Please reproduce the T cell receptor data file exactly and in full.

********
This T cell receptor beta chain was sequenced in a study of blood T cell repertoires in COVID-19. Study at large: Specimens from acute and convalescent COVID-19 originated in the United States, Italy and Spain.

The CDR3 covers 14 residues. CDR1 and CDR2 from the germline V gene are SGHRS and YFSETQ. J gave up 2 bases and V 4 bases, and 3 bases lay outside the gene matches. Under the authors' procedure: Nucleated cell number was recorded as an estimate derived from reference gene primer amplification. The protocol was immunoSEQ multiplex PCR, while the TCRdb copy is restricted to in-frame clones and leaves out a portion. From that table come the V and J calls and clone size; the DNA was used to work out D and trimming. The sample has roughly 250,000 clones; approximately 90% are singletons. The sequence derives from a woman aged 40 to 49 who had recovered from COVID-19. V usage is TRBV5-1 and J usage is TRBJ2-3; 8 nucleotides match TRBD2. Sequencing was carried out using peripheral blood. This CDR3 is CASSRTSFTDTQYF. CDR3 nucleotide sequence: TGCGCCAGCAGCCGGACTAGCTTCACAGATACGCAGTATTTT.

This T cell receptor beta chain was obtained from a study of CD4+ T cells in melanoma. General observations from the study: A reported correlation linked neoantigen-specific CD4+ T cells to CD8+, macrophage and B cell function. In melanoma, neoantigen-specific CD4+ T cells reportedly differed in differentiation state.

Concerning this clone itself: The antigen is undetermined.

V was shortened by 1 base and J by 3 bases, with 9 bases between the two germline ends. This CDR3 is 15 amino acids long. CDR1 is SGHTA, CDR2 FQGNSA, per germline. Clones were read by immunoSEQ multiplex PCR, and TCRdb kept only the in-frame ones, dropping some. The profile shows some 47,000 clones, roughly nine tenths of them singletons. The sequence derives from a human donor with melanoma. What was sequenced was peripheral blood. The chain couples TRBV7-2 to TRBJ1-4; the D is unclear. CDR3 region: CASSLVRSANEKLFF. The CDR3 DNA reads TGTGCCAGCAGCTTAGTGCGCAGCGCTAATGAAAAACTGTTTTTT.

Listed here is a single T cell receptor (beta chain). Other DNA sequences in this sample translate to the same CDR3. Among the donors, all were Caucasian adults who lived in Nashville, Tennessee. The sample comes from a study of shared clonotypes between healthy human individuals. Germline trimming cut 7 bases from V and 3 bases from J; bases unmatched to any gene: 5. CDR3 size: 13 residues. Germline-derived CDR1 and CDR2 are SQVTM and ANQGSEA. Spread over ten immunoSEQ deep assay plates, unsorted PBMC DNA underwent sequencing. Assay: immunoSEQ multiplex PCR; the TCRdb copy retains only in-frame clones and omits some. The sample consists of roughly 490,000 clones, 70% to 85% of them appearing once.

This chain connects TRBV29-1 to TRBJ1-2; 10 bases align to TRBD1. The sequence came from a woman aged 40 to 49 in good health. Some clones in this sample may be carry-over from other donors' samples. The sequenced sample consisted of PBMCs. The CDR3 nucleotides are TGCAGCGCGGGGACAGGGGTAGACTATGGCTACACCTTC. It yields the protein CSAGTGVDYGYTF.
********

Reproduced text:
This T cell receptor beta chain was sequenced in a study of blood T cell repertoires in COVID-19. Study at large: Specimens from acute and convalescent COVID-19 originated in the United States, Italy and Spain.

The CDR3 covers 14 residues. CDR1 and CDR2 from the germline V gene are SGHRS and YFSETQ. J gave up 2 bases and V 4 bases, and 3 bases lay outside the gene matches. Under the authors' procedure: Nucleated cell number was recorded as an estimate derived from reference gene primer amplification. The protocol was immunoSEQ multiplex PCR, while the TCRdb copy is restricted to in-frame clones and leaves out a portion. From that table come the V and J calls and clone size; the DNA was used to work out D and trimming. The sample has roughly 250,000 clones; approximately 90% are singletons. The sequence derives from a woman aged 40 to 49 who had recovered from COVID-19. V usage is TRBV5-1 and J usage is TRBJ2-3; 8 nucleotides match TRBD2. Sequencing was carried out using peripheral blood. This CDR3 is CASSRTSFTDTQYF. CDR3 nucleotide sequence: TGCGCCAGCAGCCGGACTAGCTTCACAGATACGCAGTATTTT.

This T cell receptor beta chain was obtained from a study of CD4+ T cells in melanoma. General observations from the study: A reported correlation linked neoantigen-specific CD4+ T cells to CD8+, macrophage and B cell function. In melanoma, neoantigen-specific CD4+ T cells reportedly differed in differentiation state.

Concerning this clone itself: The antigen is undetermined.

V was shortened by 1 base and J by 3 bases, with 9 bases between the two germline ends. This CDR3 is 15 amino acids long. CDR1 is SGHTA, CDR2 FQGNSA, per germline. Clones were read by immunoSEQ multiplex PCR, and TCRdb kept only the in-frame ones, dropping some. The profile shows some 47,000 clones, roughly nine tenths of them singletons. The sequence derives from a human donor with melanoma. What was sequenced was peripheral blood. The chain couples TRBV7-2 to TRBJ1-4; the D is unclear. CDR3 region: CASSLVRSANEKLFF. The CDR3 DNA reads TGTGCCAGCAGCTTAGTGCGCAGCGCTAATGAAAAACTGTTTTTT.

Listed here is a single T cell receptor (beta chain). Other DNA sequences in this sample translate to the same CDR3. Among the donors, all were Caucasian adults who lived in Nashville, Tennessee. The sample comes from a study of shared clonotypes between healthy human individuals. Germline trimming cut 7 bases from V and 3 bases from J; bases unmatched to any gene: 5. CDR3 size: 13 residues. Germline-derived CDR1 and CDR2 are SQVTM and ANQGSEA. Spread over ten immunoSEQ deep assay plates, unsorted PBMC DNA underwent sequencing. Assay: immunoSEQ multiplex PCR; the TCRdb copy retains only in-frame clones and omits some. The sample consists of roughly 490,000 clones, 70% to 85% of them appearing once.

This chain connects TRBV29-1 to TRBJ1-2; 10 bases align to TRBD1. The sequence came from a woman aged 40 to 49 in good health. Some clones in this sample may be carry-over from other donors' samples. The sequenced sample consisted of PBMCs. The CDR3 nucleotides are TGCAGCGCGGGGACAGGGGTAGACTATGGCTACACCTTC. It yields the protein CSAGTGVDYGYTF.